January 16, 2013 by startupengineering .
Less like this
And more like this:
In retrospect, creating a company looks like instantiating an idea. So it’s easy and seductive to imagine that a “metrics based” approach to startups involves breaking the business down into components and measuring the creation of each component.
Unfortunately, though, you can’t build companies.in retrospect. Instead, you need to identify gaps (needs, holes, problems, etc.) in the existing economic and psychological world, and in the process, discover what your company needs to be to fit into those gaps. This has to happen simultaneously in lots of dimensions: the dimension of what you can provide, the dimension of how customers become aware of you, the dimensions of who you need to work with, what you need to outsource vs doing it yourself, how customers want to relate to you, etcetera. Each dimension impacts the others, so it’s common, for example, that a new thing you learn with respect to a way you have to be with a customer invalidates something you thought you knew about the way you could work with a partner.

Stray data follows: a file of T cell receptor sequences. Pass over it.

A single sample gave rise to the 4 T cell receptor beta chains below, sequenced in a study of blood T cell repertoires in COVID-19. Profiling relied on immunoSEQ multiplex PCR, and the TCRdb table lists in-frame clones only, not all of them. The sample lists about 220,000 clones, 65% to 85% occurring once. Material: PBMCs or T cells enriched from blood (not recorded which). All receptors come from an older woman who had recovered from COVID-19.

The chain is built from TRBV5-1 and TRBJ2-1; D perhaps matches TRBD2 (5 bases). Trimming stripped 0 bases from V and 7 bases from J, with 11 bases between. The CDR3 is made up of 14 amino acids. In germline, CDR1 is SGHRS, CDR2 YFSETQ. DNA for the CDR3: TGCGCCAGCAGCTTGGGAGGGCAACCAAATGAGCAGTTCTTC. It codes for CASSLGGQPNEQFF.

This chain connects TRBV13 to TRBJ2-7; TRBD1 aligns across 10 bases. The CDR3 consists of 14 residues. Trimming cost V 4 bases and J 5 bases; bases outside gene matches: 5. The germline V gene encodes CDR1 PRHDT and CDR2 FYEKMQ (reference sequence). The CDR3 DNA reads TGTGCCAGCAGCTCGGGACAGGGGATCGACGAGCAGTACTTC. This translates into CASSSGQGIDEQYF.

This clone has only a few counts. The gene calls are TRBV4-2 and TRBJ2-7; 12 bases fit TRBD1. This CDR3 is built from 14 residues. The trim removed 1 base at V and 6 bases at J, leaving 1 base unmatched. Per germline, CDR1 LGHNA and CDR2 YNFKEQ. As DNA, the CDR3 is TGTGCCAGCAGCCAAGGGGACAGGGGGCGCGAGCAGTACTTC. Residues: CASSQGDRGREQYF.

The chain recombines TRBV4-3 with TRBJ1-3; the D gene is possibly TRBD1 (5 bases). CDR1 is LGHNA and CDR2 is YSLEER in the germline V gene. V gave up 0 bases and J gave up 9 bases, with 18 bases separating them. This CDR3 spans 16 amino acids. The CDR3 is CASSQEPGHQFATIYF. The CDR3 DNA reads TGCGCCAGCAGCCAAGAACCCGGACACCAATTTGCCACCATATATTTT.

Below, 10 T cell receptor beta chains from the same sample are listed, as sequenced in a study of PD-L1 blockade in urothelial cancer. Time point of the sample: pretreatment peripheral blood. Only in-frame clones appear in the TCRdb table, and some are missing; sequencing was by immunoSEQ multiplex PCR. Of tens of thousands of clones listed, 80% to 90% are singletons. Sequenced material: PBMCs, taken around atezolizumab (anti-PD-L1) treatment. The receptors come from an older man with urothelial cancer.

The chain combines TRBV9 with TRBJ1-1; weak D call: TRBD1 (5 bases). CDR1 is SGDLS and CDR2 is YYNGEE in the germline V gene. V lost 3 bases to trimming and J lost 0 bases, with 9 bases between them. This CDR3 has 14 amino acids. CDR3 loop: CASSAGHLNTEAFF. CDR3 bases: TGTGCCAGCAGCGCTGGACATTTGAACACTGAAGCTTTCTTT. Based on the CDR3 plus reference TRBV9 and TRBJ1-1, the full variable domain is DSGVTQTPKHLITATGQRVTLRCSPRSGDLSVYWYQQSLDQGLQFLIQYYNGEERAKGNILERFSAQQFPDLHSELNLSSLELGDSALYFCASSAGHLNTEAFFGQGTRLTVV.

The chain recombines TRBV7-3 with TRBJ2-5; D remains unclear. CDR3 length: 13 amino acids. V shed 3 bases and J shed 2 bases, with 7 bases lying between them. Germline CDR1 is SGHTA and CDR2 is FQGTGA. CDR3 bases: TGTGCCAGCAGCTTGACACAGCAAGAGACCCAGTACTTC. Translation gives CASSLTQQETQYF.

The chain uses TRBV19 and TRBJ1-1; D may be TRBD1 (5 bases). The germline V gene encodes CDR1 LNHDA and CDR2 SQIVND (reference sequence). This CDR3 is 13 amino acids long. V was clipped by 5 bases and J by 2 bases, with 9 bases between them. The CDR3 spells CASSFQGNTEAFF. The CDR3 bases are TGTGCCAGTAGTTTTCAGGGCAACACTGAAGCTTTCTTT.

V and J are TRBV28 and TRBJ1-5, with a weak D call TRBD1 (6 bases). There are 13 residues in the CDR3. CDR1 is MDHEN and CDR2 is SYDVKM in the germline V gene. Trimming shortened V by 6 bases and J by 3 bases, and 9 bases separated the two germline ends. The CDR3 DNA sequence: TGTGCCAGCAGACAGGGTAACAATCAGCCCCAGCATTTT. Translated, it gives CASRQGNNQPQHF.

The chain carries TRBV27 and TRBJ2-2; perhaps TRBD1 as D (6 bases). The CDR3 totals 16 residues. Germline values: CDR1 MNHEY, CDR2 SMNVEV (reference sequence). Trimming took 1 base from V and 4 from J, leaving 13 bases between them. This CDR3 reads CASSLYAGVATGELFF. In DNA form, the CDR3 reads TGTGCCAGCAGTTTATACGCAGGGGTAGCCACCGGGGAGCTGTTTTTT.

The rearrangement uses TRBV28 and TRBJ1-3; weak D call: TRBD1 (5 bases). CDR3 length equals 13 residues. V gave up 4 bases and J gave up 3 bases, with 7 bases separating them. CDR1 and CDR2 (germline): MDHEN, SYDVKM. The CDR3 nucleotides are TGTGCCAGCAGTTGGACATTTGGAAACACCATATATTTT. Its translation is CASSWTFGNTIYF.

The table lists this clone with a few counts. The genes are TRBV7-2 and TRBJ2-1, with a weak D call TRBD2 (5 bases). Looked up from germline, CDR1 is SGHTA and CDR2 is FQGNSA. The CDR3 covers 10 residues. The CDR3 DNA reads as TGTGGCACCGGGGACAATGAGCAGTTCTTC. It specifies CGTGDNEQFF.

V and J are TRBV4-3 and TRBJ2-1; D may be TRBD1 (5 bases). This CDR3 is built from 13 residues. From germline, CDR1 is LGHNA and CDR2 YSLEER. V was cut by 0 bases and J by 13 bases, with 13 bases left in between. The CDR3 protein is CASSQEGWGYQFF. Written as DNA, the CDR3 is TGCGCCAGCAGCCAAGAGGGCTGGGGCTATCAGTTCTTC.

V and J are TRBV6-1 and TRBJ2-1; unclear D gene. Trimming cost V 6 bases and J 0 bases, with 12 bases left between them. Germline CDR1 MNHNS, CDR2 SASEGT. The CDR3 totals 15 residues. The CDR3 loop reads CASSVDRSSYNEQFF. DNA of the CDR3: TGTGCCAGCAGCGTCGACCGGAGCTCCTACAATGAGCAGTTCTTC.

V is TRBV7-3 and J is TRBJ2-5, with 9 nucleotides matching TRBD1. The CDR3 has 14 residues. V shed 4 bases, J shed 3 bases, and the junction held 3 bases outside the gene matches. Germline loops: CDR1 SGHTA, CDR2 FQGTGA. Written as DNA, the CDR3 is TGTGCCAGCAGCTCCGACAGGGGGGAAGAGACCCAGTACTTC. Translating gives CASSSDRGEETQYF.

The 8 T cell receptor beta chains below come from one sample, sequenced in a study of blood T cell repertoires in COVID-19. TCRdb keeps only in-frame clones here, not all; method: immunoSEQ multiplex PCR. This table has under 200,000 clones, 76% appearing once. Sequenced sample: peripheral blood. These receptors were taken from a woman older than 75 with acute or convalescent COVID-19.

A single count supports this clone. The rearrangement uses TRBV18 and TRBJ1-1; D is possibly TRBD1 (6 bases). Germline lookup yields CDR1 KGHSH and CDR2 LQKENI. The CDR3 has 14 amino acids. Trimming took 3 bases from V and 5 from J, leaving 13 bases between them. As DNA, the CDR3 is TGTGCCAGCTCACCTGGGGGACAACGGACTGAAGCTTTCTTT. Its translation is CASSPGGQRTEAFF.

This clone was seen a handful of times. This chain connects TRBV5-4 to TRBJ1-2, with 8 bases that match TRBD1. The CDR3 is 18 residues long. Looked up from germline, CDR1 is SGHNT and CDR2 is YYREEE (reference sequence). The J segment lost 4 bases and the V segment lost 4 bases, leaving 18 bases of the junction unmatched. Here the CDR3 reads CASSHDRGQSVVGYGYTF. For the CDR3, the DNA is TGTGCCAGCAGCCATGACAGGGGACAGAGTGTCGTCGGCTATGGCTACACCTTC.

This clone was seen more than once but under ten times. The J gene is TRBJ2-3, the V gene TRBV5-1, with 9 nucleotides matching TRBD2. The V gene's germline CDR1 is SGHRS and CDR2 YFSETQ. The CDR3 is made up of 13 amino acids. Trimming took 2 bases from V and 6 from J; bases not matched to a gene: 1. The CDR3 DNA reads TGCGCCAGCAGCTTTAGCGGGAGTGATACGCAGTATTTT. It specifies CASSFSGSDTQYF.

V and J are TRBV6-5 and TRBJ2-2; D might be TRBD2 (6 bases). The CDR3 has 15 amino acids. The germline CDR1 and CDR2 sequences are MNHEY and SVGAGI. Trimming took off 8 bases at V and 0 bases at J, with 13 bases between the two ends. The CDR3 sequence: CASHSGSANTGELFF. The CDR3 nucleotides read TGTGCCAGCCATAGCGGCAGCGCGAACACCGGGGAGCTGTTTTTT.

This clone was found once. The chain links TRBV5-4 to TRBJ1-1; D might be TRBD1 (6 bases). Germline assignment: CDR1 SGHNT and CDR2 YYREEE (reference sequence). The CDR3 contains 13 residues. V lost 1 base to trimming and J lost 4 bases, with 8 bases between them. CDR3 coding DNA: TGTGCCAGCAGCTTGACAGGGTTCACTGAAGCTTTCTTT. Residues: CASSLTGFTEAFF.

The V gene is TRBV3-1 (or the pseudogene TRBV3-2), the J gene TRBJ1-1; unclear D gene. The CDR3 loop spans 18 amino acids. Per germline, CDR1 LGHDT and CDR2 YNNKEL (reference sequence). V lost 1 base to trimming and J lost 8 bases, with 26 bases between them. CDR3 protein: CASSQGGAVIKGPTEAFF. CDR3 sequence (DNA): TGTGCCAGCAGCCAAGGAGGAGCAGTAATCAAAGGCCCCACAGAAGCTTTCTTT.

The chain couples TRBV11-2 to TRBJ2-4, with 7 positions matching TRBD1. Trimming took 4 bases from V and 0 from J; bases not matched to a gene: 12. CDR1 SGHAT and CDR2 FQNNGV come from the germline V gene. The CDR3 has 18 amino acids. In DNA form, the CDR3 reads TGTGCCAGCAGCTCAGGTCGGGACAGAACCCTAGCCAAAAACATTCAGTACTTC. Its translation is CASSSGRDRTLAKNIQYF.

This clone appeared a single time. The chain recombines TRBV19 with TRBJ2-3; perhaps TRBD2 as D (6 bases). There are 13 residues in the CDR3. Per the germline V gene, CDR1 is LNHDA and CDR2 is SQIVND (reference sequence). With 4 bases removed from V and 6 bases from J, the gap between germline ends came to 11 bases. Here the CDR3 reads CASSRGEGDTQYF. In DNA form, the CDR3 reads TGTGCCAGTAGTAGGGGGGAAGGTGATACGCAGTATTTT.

As a consequence, metrics that track what you’ve built can lead you into a false sense of security. Because tomorrow, you may discover that that thing you built (a prototype, a relationship with one type of customer, a plugin for one platform) is no longer relevant to the business model that can work as a whole.
The trick is to track velocity of learning.